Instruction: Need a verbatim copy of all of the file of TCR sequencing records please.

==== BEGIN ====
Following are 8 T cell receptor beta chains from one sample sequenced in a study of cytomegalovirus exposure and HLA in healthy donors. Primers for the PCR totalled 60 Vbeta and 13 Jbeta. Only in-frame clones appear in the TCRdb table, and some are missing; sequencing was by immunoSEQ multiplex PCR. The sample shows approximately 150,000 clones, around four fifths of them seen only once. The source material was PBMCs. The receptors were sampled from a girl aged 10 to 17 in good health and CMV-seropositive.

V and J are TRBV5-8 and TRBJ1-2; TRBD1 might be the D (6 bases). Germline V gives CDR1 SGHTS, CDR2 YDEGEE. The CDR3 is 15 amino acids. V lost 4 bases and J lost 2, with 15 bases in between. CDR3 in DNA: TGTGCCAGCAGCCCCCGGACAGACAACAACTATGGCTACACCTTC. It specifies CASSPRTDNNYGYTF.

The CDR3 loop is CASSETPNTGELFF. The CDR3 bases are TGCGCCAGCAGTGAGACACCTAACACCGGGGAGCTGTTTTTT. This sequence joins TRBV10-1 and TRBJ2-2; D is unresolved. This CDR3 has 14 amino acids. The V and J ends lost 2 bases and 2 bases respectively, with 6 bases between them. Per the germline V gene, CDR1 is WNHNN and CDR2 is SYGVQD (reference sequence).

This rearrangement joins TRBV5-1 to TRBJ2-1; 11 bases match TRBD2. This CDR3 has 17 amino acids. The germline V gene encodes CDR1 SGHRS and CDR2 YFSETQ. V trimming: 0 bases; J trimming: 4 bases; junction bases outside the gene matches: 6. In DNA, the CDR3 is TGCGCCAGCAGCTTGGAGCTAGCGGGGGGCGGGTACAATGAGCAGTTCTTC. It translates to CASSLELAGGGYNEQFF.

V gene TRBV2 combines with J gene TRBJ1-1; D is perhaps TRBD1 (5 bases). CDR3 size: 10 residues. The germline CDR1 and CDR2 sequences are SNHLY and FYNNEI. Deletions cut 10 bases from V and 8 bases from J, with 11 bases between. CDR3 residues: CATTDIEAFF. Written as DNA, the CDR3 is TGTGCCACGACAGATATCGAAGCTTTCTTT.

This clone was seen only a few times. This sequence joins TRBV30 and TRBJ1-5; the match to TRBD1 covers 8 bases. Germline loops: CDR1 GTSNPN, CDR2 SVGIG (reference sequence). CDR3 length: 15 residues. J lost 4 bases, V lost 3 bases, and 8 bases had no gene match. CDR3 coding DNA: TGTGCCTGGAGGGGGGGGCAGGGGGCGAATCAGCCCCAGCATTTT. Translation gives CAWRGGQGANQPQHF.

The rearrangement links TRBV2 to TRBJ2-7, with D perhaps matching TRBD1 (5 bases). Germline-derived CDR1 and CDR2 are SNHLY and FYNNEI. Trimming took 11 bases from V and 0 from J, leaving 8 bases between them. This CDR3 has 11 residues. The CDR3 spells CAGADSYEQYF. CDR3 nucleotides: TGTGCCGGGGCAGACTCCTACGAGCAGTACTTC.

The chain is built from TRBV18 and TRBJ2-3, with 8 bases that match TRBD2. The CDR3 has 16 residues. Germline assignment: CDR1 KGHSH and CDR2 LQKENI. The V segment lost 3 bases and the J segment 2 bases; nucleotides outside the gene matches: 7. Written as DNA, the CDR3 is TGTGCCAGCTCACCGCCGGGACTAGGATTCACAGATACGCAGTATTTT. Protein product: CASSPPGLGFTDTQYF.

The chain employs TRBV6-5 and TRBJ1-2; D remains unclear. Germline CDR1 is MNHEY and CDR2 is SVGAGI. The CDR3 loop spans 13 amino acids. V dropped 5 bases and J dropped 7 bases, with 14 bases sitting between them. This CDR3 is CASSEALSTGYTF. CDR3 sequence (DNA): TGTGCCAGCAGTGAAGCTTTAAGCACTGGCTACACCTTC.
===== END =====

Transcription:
Following are 8 T cell receptor beta chains from one sample sequenced in a study of cytomegalovirus exposure and HLA in healthy donors. Primers for the PCR totalled 60 Vbeta and 13 Jbeta. Only in-frame clones appear in the TCRdb table, and some are missing; sequencing was by immunoSEQ multiplex PCR. The sample shows approximately 150,000 clones, around four fifths of them seen only once. The source material was PBMCs. The receptors were sampled from a girl aged 10 to 17 in good health and CMV-seropositive.

V and J are TRBV5-8 and TRBJ1-2; TRBD1 might be the D (6 bases). Germline V gives CDR1 SGHTS, CDR2 YDEGEE. The CDR3 is 15 amino acids. V lost 4 bases and J lost 2, with 15 bases in between. CDR3 in DNA: TGTGCCAGCAGCCCCCGGACAGACAACAACTATGGCTACACCTTC. It specifies CASSPRTDNNYGYTF.

The CDR3 loop is CASSETPNTGELFF. The CDR3 bases are TGCGCCAGCAGTGAGACACCTAACACCGGGGAGCTGTTTTTT. This sequence joins TRBV10-1 and TRBJ2-2; D is unresolved. This CDR3 has 14 amino acids. The V and J ends lost 2 bases and 2 bases respectively, with 6 bases between them. Per the germline V gene, CDR1 is WNHNN and CDR2 is SYGVQD (reference sequence).

This rearrangement joins TRBV5-1 to TRBJ2-1; 11 bases match TRBD2. This CDR3 has 17 amino acids. The germline V gene encodes CDR1 SGHRS and CDR2 YFSETQ. V trimming: 0 bases; J trimming: 4 bases; junction bases outside the gene matches: 6. In DNA, the CDR3 is TGCGCCAGCAGCTTGGAGCTAGCGGGGGGCGGGTACAATGAGCAGTTCTTC. It translates to CASSLELAGGGYNEQFF.

V gene TRBV2 combines with J gene TRBJ1-1; D is perhaps TRBD1 (5 bases). CDR3 size: 10 residues. The germline CDR1 and CDR2 sequences are SNHLY and FYNNEI. Deletions cut 10 bases from V and 8 bases from J, with 11 bases between. CDR3 residues: CATTDIEAFF. Written as DNA, the CDR3 is TGTGCCACGACAGATATCGAAGCTTTCTTT.

This clone was seen only a few times. This sequence joins TRBV30 and TRBJ1-5; the match to TRBD1 covers 8 bases. Germline loops: CDR1 GTSNPN, CDR2 SVGIG (reference sequence). CDR3 length: 15 residues. J lost 4 bases, V lost 3 bases, and 8 bases had no gene match. CDR3 coding DNA: TGTGCCTGGAGGGGGGGGCAGGGGGCGAATCAGCCCCAGCATTTT. Translation gives CAWRGGQGANQPQHF.

The rearrangement links TRBV2 to TRBJ2-7, with D perhaps matching TRBD1 (5 bases). Germline-derived CDR1 and CDR2 are SNHLY and FYNNEI. Trimming took 11 bases from V and 0 from J, leaving 8 bases between them. This CDR3 has 11 residues. The CDR3 spells CAGADSYEQYF. CDR3 nucleotides: TGTGCCGGGGCAGACTCCTACGAGCAGTACTTC.

The chain is built from TRBV18 and TRBJ2-3, with 8 bases that match TRBD2. The CDR3 has 16 residues. Germline assignment: CDR1 KGHSH and CDR2 LQKENI. The V segment lost 3 bases and the J segment 2 bases; nucleotides outside the gene matches: 7. Written as DNA, the CDR3 is TGTGCCAGCTCACCGCCGGGACTAGGATTCACAGATACGCAGTATTTT. Protein product: CASSPPGLGFTDTQYF.

The chain employs TRBV6-5 and TRBJ1-2; D remains unclear. Germline CDR1 is MNHEY and CDR2 is SVGAGI. The CDR3 loop spans 13 amino acids. V dropped 5 bases and J dropped 7 bases, with 14 bases sitting between them. This CDR3 is CASSEALSTGYTF. CDR3 sequence (DNA): TGTGCCAGCAGTGAAGCTTTAAGCACTGGCTACACCTTC.